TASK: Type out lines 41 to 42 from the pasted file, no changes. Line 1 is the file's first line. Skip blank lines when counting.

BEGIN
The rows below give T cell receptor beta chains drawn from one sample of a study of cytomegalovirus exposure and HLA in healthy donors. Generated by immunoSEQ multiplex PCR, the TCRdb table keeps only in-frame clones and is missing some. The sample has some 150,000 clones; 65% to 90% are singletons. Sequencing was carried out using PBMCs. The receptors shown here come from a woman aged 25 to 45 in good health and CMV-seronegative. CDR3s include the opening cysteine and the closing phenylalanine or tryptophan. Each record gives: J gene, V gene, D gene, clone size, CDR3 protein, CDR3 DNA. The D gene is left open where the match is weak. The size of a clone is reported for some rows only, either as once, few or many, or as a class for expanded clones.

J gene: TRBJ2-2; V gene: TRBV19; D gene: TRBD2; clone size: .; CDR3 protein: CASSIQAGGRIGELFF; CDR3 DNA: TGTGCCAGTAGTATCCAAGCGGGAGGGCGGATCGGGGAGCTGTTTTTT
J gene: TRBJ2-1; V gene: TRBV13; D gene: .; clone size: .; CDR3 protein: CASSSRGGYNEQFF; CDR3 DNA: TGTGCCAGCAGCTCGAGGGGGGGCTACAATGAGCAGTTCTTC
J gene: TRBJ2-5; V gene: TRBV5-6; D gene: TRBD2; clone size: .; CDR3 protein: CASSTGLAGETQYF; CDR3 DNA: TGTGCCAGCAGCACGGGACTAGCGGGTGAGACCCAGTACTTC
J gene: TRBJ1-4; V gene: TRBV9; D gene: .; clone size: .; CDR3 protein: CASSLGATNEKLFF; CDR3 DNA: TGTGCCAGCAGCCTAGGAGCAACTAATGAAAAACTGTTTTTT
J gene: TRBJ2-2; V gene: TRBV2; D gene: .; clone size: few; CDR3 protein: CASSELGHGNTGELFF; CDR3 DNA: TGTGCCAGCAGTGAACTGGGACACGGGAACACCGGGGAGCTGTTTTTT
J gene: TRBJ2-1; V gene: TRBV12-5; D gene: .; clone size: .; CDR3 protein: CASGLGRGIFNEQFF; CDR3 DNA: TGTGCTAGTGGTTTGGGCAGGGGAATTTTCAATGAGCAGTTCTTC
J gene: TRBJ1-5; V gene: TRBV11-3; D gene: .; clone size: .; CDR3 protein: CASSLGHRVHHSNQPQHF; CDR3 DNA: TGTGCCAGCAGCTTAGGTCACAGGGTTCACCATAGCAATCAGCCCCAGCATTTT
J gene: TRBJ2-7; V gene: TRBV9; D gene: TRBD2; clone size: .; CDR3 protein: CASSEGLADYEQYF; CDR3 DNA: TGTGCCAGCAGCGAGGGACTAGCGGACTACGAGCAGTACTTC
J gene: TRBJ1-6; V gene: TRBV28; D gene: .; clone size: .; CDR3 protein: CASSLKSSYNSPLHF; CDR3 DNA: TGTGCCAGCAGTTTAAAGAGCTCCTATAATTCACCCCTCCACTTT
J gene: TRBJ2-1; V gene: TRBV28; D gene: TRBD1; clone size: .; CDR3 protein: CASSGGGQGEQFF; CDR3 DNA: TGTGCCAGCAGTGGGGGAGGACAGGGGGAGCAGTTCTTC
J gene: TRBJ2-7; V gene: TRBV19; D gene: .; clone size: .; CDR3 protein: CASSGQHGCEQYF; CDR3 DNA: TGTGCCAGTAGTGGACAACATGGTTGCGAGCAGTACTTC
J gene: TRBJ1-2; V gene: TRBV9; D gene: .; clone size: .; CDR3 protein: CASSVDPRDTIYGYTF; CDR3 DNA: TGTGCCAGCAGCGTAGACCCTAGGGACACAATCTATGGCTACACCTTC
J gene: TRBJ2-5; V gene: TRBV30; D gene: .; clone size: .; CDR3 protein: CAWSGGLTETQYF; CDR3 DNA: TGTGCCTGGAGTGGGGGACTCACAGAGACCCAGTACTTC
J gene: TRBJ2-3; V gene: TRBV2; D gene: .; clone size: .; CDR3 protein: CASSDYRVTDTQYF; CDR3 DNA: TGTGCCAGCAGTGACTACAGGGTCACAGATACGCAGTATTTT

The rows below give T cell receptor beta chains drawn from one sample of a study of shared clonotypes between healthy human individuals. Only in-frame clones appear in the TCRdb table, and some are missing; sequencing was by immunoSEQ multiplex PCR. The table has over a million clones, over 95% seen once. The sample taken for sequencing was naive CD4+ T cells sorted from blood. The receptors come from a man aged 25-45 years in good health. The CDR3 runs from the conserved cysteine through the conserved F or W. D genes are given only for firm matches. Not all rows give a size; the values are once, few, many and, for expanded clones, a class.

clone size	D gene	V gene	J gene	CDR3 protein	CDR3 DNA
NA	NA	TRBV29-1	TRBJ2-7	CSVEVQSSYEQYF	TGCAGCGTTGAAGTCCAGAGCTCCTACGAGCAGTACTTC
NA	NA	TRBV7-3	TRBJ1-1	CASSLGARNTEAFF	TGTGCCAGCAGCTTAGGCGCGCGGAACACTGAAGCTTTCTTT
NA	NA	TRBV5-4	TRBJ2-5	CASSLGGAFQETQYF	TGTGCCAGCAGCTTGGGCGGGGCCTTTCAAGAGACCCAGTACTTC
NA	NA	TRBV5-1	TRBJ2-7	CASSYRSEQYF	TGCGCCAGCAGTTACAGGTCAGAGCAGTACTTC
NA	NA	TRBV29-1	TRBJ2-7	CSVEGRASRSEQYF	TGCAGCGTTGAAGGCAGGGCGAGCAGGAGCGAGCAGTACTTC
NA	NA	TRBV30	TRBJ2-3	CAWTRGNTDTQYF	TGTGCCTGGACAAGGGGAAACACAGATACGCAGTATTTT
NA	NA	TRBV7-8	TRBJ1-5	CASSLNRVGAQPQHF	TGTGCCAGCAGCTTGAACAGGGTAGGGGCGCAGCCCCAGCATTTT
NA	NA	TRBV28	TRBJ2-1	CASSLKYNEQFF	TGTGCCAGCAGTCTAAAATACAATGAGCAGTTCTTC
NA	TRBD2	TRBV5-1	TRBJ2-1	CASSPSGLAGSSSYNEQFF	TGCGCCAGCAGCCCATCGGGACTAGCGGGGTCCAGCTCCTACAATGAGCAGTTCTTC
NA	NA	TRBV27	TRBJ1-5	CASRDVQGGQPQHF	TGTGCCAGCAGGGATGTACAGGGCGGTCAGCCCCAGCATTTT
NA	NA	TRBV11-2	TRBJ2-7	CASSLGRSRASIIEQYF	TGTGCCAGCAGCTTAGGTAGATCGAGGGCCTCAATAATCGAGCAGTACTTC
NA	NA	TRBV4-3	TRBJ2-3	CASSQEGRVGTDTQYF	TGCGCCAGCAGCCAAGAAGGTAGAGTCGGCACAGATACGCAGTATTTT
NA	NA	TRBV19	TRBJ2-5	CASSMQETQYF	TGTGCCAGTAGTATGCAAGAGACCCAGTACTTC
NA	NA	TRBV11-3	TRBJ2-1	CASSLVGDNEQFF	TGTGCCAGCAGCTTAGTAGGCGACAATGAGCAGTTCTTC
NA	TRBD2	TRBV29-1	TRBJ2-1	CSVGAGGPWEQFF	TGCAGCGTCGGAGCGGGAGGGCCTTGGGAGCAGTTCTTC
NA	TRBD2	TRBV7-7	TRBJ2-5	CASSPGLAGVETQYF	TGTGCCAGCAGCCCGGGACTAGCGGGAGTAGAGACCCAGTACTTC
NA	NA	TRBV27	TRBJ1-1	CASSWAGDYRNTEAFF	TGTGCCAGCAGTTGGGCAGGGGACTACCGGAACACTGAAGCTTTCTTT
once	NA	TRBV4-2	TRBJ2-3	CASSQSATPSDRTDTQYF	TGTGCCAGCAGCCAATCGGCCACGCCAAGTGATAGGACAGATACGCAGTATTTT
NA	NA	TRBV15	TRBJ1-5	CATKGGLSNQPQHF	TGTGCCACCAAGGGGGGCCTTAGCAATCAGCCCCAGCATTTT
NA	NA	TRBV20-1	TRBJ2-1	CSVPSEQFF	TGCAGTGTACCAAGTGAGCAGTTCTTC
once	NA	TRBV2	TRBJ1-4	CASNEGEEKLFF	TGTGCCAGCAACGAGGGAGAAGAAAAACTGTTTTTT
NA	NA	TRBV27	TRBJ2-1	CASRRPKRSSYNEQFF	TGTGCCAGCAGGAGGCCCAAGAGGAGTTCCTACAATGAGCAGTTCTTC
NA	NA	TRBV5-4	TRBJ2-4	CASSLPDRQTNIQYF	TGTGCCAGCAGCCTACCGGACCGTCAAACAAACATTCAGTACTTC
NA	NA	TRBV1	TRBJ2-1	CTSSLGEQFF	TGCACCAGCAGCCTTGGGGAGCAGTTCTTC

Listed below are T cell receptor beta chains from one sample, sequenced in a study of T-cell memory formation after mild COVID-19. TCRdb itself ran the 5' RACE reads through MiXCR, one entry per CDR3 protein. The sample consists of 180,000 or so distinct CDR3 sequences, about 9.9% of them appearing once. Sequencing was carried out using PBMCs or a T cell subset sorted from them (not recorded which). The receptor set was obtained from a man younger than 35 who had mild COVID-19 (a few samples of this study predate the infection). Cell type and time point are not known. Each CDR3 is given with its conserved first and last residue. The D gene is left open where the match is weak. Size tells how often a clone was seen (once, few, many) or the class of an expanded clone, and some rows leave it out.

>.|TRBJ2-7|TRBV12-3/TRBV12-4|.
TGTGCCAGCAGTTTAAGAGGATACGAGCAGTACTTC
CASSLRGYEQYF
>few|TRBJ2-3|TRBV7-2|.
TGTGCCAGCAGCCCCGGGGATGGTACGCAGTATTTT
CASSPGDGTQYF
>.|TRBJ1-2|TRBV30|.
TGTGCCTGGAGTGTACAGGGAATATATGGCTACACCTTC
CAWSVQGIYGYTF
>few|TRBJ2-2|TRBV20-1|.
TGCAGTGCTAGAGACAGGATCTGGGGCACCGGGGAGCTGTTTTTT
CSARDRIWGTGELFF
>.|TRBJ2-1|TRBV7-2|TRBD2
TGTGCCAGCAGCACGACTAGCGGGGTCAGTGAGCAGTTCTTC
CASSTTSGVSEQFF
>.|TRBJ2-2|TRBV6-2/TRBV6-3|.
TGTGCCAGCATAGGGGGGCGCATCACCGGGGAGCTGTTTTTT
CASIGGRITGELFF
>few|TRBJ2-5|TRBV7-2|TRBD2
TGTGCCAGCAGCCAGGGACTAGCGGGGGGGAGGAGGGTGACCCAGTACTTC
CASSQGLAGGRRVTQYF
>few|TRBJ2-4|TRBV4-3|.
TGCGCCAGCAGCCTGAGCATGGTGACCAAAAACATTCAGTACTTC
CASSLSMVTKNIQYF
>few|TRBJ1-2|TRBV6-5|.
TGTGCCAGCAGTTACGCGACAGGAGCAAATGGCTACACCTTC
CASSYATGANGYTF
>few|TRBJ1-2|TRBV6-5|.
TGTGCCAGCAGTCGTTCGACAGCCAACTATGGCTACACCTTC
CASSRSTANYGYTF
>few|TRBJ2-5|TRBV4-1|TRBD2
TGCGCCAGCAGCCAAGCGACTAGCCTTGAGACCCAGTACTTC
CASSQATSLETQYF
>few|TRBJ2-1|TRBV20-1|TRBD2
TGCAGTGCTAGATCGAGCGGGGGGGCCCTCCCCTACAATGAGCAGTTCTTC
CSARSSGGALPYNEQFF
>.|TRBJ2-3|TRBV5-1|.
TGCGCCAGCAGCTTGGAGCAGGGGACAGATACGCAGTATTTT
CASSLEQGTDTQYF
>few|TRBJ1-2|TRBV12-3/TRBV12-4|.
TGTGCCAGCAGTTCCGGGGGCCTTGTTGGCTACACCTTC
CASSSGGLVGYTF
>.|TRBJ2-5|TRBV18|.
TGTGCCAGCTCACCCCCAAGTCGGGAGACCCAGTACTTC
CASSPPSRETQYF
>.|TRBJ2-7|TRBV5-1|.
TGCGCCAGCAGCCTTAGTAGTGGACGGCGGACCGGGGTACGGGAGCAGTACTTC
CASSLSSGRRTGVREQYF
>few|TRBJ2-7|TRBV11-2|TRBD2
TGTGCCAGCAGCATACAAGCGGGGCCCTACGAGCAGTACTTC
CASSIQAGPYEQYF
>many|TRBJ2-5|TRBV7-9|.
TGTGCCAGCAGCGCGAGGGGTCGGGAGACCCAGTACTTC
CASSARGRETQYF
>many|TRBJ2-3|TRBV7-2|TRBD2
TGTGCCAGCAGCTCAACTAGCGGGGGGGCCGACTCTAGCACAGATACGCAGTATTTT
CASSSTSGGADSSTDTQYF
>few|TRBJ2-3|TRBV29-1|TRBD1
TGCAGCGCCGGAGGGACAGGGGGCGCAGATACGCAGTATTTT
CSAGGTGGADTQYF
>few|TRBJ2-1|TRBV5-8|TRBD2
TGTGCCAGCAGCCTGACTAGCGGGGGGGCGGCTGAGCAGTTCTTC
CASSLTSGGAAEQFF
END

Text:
NA	NA	TRBV1	TRBJ2-1	CTSSLGEQFF	TGCACCAGCAGCCTTGGGGAGCAGTTCTTC

Listed below are T cell receptor beta chains from one sample, sequenced in a study of T-cell memory formation after mild COVID-19. TCRdb itself ran the 5' RACE reads through MiXCR, one entry per CDR3 protein. The sample consists of 180,000 or so distinct CDR3 sequences, about 9.9% of them appearing once. Sequencing was carried out using PBMCs or a T cell subset sorted from them (not recorded which). The receptor set was obtained from a man younger than 35 who had mild COVID-19 (a few samples of this study predate the infection). Cell type and time point are not known. Each CDR3 is given with its conserved first and last residue. The D gene is left open where the match is weak. Size tells how often a clone was seen (once, few, many) or the class of an expanded clone, and some rows leave it out.